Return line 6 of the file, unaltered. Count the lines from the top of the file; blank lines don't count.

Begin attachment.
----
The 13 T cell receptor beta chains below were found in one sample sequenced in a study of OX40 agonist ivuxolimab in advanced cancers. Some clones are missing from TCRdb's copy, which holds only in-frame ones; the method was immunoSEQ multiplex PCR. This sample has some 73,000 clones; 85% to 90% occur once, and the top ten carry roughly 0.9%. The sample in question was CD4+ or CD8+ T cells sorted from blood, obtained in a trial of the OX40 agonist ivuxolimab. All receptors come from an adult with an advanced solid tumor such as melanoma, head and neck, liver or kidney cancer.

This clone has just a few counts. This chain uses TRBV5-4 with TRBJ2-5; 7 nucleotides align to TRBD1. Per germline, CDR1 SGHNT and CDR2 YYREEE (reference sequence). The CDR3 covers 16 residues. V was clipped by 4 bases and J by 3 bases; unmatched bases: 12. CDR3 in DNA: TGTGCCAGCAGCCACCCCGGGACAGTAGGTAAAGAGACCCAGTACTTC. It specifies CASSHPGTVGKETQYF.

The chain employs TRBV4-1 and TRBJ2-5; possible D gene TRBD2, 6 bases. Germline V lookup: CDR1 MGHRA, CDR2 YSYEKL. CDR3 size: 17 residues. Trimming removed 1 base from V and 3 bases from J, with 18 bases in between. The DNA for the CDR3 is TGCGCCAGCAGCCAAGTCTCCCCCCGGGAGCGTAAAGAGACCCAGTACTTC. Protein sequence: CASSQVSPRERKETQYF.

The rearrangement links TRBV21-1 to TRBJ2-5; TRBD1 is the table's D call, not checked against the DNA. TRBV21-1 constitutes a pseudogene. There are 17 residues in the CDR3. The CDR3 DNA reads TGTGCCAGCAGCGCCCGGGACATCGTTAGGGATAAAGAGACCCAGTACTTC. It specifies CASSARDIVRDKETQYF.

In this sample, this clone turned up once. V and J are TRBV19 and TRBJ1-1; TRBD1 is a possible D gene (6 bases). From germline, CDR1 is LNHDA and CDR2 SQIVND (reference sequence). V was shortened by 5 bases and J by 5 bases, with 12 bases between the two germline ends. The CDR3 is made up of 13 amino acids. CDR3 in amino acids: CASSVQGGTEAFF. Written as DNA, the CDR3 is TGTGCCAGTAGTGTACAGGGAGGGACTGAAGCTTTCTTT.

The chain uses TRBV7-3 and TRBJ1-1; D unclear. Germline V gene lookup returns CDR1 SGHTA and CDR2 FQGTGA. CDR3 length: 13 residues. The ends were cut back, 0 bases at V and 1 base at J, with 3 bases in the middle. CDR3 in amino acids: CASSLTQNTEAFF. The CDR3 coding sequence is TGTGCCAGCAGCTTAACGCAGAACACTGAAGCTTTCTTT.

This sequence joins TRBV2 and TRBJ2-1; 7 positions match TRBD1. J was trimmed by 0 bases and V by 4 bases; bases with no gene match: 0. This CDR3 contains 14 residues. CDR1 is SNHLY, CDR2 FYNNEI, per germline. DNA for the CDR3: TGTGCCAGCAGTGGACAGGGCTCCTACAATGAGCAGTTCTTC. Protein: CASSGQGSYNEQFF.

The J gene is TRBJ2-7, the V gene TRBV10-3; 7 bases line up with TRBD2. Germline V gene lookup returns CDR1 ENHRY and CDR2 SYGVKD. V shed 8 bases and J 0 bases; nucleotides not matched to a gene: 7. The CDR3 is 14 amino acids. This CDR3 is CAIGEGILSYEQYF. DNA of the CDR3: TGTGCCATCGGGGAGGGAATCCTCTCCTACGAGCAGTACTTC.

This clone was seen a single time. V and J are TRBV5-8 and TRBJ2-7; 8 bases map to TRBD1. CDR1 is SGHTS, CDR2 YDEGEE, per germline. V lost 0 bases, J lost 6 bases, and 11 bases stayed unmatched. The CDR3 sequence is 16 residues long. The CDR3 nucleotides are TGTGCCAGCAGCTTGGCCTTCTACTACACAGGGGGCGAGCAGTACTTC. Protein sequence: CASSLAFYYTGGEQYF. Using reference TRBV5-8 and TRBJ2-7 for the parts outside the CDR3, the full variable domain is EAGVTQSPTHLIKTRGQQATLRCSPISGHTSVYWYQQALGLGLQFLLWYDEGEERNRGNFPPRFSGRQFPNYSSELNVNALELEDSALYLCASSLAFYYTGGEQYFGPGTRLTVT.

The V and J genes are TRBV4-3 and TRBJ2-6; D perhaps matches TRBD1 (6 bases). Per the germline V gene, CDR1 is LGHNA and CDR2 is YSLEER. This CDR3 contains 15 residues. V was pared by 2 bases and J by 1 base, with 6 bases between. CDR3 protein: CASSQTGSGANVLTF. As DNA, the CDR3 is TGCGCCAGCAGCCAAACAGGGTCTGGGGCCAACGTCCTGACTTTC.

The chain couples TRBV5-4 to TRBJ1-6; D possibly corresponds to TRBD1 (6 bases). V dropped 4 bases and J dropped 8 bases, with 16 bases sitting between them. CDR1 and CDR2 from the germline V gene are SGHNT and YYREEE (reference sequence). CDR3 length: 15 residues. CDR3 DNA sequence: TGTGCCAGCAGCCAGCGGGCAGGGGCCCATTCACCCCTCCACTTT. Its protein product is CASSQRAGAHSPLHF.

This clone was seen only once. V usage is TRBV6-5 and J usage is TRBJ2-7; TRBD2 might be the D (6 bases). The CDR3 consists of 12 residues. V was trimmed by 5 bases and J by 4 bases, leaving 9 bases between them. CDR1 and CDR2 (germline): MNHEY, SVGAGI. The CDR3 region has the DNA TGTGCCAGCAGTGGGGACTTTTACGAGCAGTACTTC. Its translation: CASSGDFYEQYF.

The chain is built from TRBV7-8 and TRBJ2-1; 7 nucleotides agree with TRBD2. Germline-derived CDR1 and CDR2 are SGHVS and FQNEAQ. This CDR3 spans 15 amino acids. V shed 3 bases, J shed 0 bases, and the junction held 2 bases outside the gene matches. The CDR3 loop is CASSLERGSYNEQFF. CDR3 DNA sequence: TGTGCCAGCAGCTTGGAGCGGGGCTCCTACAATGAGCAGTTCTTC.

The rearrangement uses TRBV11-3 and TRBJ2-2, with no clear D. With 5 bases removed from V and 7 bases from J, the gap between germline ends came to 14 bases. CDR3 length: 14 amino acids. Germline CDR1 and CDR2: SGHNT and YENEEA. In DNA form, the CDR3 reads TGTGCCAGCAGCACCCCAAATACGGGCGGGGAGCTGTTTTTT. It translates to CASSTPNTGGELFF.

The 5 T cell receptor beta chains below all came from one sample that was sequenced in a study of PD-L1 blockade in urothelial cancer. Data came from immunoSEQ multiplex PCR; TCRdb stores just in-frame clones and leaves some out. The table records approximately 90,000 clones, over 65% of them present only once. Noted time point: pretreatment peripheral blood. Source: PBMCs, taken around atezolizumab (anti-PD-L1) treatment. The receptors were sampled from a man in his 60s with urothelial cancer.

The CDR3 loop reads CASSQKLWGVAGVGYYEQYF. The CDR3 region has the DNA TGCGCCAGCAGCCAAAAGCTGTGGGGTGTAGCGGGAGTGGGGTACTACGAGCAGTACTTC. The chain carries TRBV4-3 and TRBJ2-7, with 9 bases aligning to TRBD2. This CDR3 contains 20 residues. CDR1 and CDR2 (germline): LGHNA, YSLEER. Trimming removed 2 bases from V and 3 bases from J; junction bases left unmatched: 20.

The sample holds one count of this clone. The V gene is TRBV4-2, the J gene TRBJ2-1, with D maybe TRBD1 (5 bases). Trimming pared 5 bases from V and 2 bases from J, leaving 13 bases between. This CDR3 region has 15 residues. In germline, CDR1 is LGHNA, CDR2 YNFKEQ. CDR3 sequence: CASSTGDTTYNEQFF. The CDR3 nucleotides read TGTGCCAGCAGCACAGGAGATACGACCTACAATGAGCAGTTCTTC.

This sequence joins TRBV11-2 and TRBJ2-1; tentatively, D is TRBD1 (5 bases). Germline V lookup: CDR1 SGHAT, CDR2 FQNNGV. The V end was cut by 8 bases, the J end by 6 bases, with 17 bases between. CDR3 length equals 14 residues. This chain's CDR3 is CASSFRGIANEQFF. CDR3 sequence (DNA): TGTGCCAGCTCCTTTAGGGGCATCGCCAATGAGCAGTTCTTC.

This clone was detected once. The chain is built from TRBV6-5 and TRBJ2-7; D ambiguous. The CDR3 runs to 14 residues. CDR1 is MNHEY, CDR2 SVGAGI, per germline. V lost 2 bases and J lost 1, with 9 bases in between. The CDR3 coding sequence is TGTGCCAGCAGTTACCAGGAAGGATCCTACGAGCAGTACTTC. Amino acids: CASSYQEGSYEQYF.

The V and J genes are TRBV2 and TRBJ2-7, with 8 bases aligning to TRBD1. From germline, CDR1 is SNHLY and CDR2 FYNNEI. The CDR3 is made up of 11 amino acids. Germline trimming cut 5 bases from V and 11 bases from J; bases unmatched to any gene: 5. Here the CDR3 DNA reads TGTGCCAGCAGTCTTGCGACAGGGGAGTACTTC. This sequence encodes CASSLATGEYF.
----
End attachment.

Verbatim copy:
The chain uses TRBV7-3 and TRBJ1-1; D unclear. Germline V gene lookup returns CDR1 SGHTA and CDR2 FQGTGA. CDR3 length: 13 residues. The ends were cut back, 0 bases at V and 1 base at J, with 3 bases in the middle. CDR3 in amino acids: CASSLTQNTEAFF. The CDR3 coding sequence is TGTGCCAGCAGCTTAACGCAGAACACTGAAGCTTTCTTT.